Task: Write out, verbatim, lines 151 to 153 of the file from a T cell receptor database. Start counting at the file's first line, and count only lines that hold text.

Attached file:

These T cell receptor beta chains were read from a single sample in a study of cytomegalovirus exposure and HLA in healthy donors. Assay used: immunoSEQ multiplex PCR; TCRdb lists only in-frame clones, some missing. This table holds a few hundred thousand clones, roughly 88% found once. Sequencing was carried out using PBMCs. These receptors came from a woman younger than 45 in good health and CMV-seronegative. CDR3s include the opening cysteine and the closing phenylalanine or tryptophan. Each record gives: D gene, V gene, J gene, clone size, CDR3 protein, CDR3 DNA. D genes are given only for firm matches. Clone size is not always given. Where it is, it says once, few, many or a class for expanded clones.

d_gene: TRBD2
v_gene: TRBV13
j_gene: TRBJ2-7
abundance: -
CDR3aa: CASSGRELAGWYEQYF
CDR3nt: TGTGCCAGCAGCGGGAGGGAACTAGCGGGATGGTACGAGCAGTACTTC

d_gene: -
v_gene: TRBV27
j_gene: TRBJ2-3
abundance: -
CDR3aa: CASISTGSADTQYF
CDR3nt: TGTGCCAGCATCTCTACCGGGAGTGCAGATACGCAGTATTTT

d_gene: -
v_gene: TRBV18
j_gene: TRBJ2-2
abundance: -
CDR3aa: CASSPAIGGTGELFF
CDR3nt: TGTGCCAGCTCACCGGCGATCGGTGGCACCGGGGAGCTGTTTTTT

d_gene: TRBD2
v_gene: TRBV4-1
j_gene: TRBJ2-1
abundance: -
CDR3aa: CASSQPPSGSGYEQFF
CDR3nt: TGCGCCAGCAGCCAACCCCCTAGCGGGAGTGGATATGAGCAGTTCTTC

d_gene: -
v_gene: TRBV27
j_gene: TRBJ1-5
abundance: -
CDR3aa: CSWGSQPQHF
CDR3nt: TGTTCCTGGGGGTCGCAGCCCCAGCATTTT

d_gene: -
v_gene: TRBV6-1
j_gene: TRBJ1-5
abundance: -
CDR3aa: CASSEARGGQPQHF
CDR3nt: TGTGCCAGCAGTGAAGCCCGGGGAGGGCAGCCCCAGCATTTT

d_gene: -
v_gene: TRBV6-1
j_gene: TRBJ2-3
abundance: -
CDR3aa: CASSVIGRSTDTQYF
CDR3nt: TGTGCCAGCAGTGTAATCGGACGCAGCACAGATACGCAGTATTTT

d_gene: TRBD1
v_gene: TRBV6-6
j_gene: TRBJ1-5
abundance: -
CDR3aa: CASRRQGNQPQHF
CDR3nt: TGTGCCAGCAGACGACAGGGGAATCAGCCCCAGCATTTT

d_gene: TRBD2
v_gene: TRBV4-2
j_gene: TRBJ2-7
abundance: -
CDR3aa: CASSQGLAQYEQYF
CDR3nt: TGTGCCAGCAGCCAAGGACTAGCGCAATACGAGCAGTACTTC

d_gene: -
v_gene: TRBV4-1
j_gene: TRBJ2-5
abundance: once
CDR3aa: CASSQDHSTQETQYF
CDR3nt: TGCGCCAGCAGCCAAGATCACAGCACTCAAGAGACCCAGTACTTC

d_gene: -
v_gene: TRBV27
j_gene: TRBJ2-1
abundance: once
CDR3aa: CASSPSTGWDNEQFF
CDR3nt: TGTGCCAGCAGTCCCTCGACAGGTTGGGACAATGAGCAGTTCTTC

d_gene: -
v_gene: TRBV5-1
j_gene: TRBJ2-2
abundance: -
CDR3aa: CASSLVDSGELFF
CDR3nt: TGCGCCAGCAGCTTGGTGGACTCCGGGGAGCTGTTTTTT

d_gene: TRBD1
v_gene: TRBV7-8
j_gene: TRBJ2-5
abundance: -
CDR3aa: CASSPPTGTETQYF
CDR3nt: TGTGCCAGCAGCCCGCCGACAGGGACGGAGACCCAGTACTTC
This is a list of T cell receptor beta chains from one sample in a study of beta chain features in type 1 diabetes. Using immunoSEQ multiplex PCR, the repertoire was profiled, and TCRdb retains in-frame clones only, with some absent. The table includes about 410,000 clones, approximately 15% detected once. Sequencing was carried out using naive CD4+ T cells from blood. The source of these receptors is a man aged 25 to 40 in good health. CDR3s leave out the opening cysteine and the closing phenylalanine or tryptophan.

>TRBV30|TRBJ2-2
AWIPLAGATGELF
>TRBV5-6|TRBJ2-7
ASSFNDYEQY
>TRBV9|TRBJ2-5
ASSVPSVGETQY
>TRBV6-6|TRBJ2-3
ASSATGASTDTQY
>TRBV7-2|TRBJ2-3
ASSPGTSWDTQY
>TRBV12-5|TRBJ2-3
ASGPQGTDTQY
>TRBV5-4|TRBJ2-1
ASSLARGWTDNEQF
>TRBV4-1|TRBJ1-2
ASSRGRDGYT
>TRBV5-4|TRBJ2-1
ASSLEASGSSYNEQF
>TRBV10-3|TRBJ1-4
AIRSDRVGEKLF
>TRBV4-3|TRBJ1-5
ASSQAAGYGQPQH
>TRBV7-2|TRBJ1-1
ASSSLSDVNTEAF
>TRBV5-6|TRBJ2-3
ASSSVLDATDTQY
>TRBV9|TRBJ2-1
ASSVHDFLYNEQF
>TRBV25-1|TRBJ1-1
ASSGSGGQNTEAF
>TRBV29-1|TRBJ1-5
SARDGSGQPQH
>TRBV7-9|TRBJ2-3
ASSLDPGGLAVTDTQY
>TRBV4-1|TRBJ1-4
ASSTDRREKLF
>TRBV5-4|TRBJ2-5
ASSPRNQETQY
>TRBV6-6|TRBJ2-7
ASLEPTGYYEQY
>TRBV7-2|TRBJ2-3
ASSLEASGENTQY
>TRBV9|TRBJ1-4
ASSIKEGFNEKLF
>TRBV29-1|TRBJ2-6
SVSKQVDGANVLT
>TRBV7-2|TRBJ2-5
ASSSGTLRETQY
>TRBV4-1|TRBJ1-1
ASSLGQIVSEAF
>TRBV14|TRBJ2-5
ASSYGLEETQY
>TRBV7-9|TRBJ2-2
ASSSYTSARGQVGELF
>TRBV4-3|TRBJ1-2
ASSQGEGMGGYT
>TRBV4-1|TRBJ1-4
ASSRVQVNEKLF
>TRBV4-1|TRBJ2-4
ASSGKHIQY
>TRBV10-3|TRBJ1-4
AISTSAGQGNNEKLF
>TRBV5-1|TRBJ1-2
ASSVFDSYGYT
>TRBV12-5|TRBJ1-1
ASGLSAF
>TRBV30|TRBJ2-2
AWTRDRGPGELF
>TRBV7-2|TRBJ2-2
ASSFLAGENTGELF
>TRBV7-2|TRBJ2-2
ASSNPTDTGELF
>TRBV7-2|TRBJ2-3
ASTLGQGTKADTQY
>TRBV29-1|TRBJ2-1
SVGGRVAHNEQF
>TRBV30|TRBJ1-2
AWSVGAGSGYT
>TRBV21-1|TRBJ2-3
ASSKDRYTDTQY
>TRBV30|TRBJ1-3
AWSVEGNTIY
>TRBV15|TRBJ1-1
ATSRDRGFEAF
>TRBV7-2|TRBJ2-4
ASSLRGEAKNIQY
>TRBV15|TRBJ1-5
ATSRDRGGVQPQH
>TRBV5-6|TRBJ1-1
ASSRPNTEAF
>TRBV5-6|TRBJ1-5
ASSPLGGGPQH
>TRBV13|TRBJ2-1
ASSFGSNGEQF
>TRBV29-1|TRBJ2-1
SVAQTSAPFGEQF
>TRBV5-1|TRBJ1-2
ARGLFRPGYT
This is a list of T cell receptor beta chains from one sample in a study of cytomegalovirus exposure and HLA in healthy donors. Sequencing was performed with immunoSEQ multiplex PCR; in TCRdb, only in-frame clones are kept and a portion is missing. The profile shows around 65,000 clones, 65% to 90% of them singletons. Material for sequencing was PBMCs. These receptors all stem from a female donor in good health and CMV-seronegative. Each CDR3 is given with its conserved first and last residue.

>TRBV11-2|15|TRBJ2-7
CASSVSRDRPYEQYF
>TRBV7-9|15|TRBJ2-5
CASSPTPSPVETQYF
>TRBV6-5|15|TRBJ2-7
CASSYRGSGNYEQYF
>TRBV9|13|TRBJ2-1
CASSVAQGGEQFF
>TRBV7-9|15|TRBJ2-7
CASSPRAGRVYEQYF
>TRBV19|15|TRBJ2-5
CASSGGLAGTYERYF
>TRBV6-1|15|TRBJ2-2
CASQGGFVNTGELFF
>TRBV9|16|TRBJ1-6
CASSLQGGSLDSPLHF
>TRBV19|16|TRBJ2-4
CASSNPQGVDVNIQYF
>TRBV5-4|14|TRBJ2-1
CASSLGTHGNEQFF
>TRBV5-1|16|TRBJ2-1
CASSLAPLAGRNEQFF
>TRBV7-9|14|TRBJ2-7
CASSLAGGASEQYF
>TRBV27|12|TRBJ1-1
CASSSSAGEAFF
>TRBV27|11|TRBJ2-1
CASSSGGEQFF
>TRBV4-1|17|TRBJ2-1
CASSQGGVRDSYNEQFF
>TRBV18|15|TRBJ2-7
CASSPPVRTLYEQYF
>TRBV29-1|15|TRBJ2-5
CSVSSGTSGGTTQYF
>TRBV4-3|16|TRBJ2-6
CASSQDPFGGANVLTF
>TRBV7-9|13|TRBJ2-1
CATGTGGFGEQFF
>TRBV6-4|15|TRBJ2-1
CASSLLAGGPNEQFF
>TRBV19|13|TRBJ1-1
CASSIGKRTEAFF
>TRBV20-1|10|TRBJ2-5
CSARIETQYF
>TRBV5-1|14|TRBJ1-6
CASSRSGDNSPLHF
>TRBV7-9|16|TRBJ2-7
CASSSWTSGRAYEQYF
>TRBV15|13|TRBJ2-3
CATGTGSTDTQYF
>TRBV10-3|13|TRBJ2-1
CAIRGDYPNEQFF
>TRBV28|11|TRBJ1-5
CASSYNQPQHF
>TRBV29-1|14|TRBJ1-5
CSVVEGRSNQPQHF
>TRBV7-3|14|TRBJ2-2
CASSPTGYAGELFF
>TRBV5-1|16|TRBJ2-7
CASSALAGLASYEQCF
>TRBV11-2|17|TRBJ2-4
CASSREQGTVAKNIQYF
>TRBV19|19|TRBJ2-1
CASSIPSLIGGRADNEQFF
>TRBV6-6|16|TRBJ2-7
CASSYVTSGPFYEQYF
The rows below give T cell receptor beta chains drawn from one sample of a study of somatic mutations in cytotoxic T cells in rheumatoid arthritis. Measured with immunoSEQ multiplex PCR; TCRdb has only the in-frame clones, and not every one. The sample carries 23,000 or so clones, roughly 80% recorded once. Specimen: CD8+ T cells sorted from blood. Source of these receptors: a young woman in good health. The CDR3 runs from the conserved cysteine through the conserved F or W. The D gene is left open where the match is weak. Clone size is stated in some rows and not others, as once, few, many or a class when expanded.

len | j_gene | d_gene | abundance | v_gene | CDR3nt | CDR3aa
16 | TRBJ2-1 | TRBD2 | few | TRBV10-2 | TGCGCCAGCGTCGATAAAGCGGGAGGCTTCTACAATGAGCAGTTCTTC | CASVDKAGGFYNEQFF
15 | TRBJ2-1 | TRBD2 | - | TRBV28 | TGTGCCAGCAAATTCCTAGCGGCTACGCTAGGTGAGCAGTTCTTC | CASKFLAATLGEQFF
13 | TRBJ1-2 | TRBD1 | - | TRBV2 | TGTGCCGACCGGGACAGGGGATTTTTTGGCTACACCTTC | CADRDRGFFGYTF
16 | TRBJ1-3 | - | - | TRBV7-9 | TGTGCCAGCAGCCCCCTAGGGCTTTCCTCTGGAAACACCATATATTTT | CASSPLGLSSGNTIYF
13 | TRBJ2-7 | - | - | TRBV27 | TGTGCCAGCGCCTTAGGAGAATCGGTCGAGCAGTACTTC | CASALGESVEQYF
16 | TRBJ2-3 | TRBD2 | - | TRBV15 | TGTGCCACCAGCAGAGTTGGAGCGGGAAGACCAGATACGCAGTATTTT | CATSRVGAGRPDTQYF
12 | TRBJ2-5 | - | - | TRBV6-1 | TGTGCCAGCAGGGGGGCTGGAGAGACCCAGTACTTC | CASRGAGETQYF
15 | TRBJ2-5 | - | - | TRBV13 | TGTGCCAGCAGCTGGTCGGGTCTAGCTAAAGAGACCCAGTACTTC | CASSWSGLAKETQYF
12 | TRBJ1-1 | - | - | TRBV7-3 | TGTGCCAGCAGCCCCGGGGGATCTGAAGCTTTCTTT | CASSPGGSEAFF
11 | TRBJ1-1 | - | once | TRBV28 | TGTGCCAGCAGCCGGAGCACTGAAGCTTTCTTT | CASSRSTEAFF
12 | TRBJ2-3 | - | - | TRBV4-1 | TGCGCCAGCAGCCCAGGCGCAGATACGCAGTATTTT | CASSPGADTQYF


>TRBV7-2|TRBJ2-2
ASSNPTDTGELF
>TRBV7-2|TRBJ2-3